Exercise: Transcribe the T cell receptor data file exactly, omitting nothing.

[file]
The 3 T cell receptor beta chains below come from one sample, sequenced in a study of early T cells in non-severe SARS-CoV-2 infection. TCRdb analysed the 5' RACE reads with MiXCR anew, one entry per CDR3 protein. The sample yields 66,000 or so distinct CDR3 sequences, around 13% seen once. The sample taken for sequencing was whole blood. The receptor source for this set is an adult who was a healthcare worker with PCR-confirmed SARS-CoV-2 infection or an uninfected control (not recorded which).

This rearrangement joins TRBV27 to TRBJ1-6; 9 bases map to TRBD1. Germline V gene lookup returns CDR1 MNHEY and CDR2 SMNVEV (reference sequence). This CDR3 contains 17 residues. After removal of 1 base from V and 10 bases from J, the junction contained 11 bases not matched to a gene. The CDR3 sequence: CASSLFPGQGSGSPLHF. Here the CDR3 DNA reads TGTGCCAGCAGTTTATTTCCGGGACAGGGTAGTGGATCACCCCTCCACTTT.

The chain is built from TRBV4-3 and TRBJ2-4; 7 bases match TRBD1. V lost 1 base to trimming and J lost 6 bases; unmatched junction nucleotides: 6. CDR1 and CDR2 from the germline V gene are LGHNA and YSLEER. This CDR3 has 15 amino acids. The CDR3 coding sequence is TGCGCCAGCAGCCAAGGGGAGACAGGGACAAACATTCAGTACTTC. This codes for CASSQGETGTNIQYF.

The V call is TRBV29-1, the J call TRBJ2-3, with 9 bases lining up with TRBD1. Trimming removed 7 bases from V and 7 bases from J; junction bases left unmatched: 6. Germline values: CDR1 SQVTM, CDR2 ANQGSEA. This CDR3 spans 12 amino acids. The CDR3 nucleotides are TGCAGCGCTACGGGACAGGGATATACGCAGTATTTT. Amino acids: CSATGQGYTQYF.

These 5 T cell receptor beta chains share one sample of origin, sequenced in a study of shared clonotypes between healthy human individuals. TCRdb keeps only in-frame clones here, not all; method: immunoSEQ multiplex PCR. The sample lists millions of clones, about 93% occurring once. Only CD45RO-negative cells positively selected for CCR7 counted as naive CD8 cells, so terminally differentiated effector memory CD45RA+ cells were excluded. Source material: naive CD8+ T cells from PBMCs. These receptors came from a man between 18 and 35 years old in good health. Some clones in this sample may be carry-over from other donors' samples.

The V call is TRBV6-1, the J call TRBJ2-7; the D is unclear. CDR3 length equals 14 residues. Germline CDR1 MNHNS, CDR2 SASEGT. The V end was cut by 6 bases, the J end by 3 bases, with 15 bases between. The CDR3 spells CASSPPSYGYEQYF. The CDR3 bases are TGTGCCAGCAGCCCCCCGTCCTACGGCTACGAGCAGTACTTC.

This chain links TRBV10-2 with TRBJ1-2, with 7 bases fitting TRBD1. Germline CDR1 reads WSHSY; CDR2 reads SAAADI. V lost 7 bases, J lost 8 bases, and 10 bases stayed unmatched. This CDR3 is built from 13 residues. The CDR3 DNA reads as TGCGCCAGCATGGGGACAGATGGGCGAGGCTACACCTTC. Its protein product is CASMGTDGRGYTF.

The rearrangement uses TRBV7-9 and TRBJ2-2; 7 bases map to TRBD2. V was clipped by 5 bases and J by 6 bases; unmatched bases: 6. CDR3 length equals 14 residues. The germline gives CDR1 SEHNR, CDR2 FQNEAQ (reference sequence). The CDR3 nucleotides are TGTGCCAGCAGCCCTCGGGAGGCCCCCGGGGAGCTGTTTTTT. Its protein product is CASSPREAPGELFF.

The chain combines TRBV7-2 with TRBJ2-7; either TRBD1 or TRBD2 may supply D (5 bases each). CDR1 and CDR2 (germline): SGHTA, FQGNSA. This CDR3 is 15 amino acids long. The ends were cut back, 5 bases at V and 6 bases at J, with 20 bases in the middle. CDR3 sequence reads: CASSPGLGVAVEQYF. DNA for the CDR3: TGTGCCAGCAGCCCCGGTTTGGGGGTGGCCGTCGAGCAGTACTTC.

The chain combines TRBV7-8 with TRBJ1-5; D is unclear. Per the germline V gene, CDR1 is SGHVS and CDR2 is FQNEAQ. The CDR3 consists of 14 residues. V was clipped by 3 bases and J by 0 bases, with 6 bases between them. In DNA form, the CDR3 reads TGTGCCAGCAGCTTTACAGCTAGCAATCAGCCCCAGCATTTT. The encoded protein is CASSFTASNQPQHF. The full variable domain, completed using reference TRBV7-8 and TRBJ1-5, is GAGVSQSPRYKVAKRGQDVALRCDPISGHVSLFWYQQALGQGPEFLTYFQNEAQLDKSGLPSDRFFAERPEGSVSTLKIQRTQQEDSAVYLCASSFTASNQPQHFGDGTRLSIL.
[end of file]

The 3 T cell receptor beta chains below come from one sample, sequenced in a study of early T cells in non-severe SARS-CoV-2 infection. TCRdb analysed the 5' RACE reads with MiXCR anew, one entry per CDR3 protein. The sample yields 66,000 or so distinct CDR3 sequences, around 13% seen once. The sample taken for sequencing was whole blood. The receptor source for this set is an adult who was a healthcare worker with PCR-confirmed SARS-CoV-2 infection or an uninfected control (not recorded which).

This rearrangement joins TRBV27 to TRBJ1-6; 9 bases map to TRBD1. Germline V gene lookup returns CDR1 MNHEY and CDR2 SMNVEV (reference sequence). This CDR3 contains 17 residues. After removal of 1 base from V and 10 bases from J, the junction contained 11 bases not matched to a gene. The CDR3 sequence: CASSLFPGQGSGSPLHF. Here the CDR3 DNA reads TGTGCCAGCAGTTTATTTCCGGGACAGGGTAGTGGATCACCCCTCCACTTT.

The chain is built from TRBV4-3 and TRBJ2-4; 7 bases match TRBD1. V lost 1 base to trimming and J lost 6 bases; unmatched junction nucleotides: 6. CDR1 and CDR2 from the germline V gene are LGHNA and YSLEER. This CDR3 has 15 amino acids. The CDR3 coding sequence is TGCGCCAGCAGCCAAGGGGAGACAGGGACAAACATTCAGTACTTC. This codes for CASSQGETGTNIQYF.

The V call is TRBV29-1, the J call TRBJ2-3, with 9 bases lining up with TRBD1. Trimming removed 7 bases from V and 7 bases from J; junction bases left unmatched: 6. Germline values: CDR1 SQVTM, CDR2 ANQGSEA. This CDR3 spans 12 amino acids. The CDR3 nucleotides are TGCAGCGCTACGGGACAGGGATATACGCAGTATTTT. Amino acids: CSATGQGYTQYF.

These 5 T cell receptor beta chains share one sample of origin, sequenced in a study of shared clonotypes between healthy human individuals. TCRdb keeps only in-frame clones here, not all; method: immunoSEQ multiplex PCR. The sample lists millions of clones, about 93% occurring once. Only CD45RO-negative cells positively selected for CCR7 counted as naive CD8 cells, so terminally differentiated effector memory CD45RA+ cells were excluded. Source material: naive CD8+ T cells from PBMCs. These receptors came from a man between 18 and 35 years old in good health. Some clones in this sample may be carry-over from other donors' samples.

The V call is TRBV6-1, the J call TRBJ2-7; the D is unclear. CDR3 length equals 14 residues. Germline CDR1 MNHNS, CDR2 SASEGT. The V end was cut by 6 bases, the J end by 3 bases, with 15 bases between. The CDR3 spells CASSPPSYGYEQYF. The CDR3 bases are TGTGCCAGCAGCCCCCCGTCCTACGGCTACGAGCAGTACTTC.

This chain links TRBV10-2 with TRBJ1-2, with 7 bases fitting TRBD1. Germline CDR1 reads WSHSY; CDR2 reads SAAADI. V lost 7 bases, J lost 8 bases, and 10 bases stayed unmatched. This CDR3 is built from 13 residues. The CDR3 DNA reads as TGCGCCAGCATGGGGACAGATGGGCGAGGCTACACCTTC. Its protein product is CASMGTDGRGYTF.

The rearrangement uses TRBV7-9 and TRBJ2-2; 7 bases map to TRBD2. V was clipped by 5 bases and J by 6 bases; unmatched bases: 6. CDR3 length equals 14 residues. The germline gives CDR1 SEHNR, CDR2 FQNEAQ (reference sequence). The CDR3 nucleotides are TGTGCCAGCAGCCCTCGGGAGGCCCCCGGGGAGCTGTTTTTT. Its protein product is CASSPREAPGELFF.

The chain combines TRBV7-2 with TRBJ2-7; either TRBD1 or TRBD2 may supply D (5 bases each). CDR1 and CDR2 (germline): SGHTA, FQGNSA. This CDR3 is 15 amino acids long. The ends were cut back, 5 bases at V and 6 bases at J, with 20 bases in the middle. CDR3 sequence reads: CASSPGLGVAVEQYF. DNA for the CDR3: TGTGCCAGCAGCCCCGGTTTGGGGGTGGCCGTCGAGCAGTACTTC.

The chain combines TRBV7-8 with TRBJ1-5; D is unclear. Per the germline V gene, CDR1 is SGHVS and CDR2 is FQNEAQ. The CDR3 consists of 14 residues. V was clipped by 3 bases and J by 0 bases, with 6 bases between them. In DNA form, the CDR3 reads TGTGCCAGCAGCTTTACAGCTAGCAATCAGCCCCAGCATTTT. The encoded protein is CASSFTASNQPQHF. The full variable domain, completed using reference TRBV7-8 and TRBJ1-5, is GAGVSQSPRYKVAKRGQDVALRCDPISGHVSLFWYQQALGQGPEFLTYFQNEAQLDKSGLPSDRFFAERPEGSVSTLKIQRTQQEDSAVYLCASSFTASNQPQHFGDGTRLSIL.